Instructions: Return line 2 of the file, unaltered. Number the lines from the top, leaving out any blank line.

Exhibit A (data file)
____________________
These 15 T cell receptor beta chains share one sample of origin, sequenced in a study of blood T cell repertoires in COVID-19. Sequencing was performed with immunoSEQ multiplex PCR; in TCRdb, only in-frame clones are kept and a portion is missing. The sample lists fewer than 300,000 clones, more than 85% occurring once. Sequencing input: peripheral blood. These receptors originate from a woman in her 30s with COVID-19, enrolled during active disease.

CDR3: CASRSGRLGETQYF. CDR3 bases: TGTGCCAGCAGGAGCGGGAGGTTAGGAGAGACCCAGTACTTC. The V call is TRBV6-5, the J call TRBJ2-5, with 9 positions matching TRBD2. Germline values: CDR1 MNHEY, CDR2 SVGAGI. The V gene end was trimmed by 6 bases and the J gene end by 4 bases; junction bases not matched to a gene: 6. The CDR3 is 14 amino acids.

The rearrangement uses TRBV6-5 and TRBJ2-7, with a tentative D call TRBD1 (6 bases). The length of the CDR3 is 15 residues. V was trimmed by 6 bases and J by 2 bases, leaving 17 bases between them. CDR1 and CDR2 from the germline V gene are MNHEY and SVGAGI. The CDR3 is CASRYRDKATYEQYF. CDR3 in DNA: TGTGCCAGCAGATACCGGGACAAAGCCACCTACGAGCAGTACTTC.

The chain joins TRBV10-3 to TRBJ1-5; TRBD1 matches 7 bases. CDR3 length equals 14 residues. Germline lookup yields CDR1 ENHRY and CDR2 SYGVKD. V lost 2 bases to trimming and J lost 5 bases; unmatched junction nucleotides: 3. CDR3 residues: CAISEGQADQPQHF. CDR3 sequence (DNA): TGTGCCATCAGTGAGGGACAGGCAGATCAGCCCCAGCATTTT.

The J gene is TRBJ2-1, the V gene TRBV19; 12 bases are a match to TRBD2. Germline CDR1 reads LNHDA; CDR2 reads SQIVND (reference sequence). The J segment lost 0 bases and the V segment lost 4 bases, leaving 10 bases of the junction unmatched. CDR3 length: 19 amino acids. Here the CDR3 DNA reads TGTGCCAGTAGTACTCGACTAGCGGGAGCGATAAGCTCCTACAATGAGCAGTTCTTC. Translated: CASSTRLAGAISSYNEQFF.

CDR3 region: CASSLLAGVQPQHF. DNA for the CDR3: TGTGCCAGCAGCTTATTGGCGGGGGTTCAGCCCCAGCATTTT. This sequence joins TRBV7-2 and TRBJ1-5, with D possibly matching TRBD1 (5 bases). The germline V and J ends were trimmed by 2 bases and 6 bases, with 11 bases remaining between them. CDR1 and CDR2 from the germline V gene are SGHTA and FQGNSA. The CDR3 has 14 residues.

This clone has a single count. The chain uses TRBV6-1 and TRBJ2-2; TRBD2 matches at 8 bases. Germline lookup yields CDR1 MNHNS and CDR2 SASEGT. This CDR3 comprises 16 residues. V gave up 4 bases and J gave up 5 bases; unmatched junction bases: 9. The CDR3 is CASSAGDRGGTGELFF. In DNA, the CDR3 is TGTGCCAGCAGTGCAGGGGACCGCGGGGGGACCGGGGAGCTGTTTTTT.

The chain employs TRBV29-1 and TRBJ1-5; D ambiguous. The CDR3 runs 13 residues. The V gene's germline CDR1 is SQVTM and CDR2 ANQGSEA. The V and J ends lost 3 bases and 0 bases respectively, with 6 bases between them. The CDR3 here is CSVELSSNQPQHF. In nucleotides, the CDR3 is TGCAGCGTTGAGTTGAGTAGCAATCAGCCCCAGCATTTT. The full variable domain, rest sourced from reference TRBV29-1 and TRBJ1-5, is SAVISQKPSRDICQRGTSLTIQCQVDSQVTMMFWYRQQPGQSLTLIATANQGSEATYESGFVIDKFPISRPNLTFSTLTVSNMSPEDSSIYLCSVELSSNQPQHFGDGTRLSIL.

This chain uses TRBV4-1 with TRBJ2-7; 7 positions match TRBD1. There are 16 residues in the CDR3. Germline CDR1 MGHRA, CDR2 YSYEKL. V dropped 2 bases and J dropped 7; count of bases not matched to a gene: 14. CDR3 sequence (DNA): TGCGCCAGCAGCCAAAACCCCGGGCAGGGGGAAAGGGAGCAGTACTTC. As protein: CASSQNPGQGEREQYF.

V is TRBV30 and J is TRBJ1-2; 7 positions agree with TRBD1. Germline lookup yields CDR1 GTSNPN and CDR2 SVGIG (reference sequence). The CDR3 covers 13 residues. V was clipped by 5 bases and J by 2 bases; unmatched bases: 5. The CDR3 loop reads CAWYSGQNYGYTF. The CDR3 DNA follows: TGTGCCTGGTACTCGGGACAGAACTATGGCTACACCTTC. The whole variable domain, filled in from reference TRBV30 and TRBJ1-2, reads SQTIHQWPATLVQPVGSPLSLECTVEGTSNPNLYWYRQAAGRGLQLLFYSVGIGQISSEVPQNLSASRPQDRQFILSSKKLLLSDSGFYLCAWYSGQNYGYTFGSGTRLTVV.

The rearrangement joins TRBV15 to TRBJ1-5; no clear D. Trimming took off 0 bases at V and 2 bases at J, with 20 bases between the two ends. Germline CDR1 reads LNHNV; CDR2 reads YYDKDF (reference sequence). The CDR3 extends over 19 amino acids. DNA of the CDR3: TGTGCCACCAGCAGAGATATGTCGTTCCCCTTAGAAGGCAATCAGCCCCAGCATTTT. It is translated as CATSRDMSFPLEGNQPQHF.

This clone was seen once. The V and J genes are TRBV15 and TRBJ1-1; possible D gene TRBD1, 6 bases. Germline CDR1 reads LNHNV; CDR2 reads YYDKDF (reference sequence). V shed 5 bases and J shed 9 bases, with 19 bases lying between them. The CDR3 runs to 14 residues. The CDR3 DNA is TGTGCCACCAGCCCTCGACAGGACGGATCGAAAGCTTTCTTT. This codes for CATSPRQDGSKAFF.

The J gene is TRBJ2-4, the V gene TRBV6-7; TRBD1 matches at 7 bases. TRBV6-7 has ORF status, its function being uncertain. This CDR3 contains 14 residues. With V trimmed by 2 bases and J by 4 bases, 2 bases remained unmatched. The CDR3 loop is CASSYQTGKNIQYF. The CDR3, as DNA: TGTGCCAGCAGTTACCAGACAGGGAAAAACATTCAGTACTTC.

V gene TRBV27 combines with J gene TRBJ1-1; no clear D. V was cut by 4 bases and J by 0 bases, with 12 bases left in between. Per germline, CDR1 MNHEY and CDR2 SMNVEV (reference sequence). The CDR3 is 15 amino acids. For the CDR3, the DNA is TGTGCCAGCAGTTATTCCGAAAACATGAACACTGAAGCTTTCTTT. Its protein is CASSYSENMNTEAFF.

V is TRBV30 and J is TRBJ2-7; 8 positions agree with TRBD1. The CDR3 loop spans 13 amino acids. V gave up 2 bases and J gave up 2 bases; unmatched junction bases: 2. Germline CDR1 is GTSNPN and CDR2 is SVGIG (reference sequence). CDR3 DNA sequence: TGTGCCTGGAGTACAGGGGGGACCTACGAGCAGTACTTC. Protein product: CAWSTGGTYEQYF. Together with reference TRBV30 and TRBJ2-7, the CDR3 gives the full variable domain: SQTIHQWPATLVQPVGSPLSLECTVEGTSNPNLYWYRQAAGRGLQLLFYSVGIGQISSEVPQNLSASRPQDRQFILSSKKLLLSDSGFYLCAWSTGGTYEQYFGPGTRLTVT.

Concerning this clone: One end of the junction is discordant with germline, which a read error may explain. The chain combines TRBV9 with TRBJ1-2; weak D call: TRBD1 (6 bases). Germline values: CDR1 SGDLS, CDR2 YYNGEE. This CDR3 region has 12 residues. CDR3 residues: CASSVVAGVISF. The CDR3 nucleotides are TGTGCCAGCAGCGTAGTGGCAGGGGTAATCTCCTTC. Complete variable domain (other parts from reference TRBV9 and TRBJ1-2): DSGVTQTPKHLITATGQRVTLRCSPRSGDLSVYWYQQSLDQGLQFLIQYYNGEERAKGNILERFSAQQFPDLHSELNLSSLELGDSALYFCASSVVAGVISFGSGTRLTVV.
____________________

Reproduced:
CDR3: CASRSGRLGETQYF. CDR3 bases: TGTGCCAGCAGGAGCGGGAGGTTAGGAGAGACCCAGTACTTC. The V call is TRBV6-5, the J call TRBJ2-5, with 9 positions matching TRBD2. Germline values: CDR1 MNHEY, CDR2 SVGAGI. The V gene end was trimmed by 6 bases and the J gene end by 4 bases; junction bases not matched to a gene: 6. The CDR3 is 14 amino acids.